Tomato and Chili Jam

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My vegetable garden has been extremely fruitful and I’ve been buried in more yellow pear tomatoes than I know what to do with. I’ve eaten them like candy, I’ve cooked them into my omelets and pastas, I’ve given them away…and still, I always have a tupperware full of them.

Cue Yellow Tomato and Basil Jam recipe.

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It turns out other people have this wonderful problem too and this recipe came up multiple times in different blogs and forums. I kept dismissing it thinking, “Tomato JAM? So, it’s savory and sweet? What do you eat it with??” Additionally, the recipe was usually always discussed in the context of home canning, which I had never been really interested in doing myself because I never saw the need.

Now that I’m knee deep in fresh vegetables, the applicability of home canning has increased ten fold.

I found an incredibly helpful website called Food In Jars, with a superb tutorial for boiling water bath canning. The plethora of recipes is also a huge plus and I have definitely bookmarked it to peruse later.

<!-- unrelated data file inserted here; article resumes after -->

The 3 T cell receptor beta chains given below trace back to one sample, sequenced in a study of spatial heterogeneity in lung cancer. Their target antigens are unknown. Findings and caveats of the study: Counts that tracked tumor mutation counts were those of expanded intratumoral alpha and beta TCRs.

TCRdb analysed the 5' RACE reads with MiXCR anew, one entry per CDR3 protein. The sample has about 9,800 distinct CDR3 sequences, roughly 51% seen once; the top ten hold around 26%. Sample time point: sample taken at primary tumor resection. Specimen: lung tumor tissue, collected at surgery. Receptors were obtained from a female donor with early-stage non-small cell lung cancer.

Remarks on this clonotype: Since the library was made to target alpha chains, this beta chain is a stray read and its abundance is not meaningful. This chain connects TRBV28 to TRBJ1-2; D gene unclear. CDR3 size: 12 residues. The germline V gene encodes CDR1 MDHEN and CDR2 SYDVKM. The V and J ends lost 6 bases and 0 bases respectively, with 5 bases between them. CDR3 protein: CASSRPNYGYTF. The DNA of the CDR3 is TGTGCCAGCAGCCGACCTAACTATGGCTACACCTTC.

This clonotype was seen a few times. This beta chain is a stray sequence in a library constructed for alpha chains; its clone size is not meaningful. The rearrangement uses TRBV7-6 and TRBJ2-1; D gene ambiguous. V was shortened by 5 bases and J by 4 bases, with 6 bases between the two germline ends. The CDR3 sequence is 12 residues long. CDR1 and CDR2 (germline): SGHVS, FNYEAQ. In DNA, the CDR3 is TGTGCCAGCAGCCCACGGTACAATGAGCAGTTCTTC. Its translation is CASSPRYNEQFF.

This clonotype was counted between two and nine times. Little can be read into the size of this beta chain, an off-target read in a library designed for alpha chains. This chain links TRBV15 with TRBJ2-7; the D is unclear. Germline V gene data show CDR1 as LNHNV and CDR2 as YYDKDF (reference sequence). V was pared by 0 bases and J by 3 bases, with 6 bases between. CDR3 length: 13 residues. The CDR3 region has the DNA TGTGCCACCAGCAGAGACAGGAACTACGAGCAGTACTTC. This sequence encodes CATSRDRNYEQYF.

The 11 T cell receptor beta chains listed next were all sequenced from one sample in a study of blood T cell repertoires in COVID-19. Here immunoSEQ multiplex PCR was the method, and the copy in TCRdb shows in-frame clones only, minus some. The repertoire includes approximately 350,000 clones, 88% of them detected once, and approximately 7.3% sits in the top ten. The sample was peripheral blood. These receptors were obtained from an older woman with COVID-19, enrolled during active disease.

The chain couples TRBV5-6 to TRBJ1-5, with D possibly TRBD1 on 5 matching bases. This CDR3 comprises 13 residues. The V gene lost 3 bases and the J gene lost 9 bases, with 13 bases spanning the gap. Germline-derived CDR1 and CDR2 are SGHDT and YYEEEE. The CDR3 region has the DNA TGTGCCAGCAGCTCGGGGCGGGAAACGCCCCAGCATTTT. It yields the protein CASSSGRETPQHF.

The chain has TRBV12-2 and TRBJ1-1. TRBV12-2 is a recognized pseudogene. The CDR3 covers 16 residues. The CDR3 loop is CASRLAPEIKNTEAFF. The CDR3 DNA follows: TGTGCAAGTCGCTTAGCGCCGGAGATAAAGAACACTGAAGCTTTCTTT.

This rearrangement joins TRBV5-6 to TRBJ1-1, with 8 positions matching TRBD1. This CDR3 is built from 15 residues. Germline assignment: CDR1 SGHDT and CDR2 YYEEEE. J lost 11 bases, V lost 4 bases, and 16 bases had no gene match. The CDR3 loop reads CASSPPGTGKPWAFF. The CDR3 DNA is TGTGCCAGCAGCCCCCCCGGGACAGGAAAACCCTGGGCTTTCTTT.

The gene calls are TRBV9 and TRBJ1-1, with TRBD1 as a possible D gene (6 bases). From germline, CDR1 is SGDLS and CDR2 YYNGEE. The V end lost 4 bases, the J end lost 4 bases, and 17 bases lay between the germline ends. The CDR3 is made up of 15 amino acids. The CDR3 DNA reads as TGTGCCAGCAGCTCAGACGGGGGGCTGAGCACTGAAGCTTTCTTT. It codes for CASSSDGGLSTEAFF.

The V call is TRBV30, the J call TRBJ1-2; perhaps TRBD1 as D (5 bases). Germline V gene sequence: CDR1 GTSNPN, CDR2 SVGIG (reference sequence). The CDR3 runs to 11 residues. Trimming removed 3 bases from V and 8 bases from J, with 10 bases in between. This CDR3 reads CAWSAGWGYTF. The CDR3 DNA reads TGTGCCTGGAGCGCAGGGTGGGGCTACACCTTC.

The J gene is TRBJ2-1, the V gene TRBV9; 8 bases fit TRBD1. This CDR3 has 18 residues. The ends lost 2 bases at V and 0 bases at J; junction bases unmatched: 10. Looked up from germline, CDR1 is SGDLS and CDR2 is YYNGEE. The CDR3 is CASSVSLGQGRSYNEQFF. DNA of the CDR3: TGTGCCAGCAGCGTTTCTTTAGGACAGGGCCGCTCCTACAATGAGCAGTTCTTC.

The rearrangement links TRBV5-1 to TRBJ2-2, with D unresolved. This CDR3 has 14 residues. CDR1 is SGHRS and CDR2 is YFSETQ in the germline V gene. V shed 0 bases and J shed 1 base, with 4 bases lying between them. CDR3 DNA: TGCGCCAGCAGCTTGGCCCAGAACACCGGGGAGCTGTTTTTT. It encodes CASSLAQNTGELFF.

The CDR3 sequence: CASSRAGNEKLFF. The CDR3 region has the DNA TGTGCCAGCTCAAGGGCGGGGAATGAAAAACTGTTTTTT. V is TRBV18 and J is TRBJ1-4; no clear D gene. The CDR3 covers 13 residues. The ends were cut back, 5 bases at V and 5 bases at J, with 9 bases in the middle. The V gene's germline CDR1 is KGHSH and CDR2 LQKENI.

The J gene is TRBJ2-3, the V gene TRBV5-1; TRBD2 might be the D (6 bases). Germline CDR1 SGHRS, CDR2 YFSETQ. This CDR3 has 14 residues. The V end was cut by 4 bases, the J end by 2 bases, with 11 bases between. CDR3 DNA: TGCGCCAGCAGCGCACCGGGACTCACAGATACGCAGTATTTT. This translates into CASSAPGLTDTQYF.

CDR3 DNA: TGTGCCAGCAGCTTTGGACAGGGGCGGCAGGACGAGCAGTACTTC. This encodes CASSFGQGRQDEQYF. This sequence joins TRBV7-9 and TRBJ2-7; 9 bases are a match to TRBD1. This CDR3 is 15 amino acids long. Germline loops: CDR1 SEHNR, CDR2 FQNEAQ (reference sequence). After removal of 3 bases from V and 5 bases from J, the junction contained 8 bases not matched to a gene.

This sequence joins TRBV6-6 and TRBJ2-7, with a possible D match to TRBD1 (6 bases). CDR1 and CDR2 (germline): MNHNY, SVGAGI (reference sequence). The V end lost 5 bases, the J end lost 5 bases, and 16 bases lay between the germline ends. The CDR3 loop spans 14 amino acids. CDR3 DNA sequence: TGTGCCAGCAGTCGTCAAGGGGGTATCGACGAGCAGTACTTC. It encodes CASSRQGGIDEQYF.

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I was a little apprehensive at first, but I was totally shocked by how easy it was to do a boiling water bath for canning. AND, after remove the jars from the water, my lids made a very satisfying “pop!” to indicate successfully sealed jars. The delight level is on par with popping bubble wrap (which I heard that the company that produces it is going out of business…noooo!).

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I ended up adapting the recipe a bit by omitting the basil (out of forgetfulness) and adding some of my home grown Salsa Chili Peppers for some kick. Future renditions could probably use more chili as it ended up being pretty mild. However, the jam overall had a very lovely sweet, sticky flavor that wasn’t actually reminiscent of tomatoes. I have visions of eating it with feta or goat cheese on crusty bread…Yum.

As proof of it’s relative success, my husband, who isn’t particularly fond of tomatoes, commented “Well, it’s not terrible” which means I did well.

Final yield was two jars, which I made from about 4 cups of tomatoes.

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As an addendum, there are many warnings about home canning. Improper procedures for canning and storage can result in a particularly nasty bacteria called Clostridium botulinum to grow in poorly sealed jars. The CDC recommends pressure canning as the primary method, especially for food with low acidity. However, it seems like adding acid (which I added lemon juice to my jam) is acceptable for water canning methods. I’ll let you know how it fares when I crack open my two jars.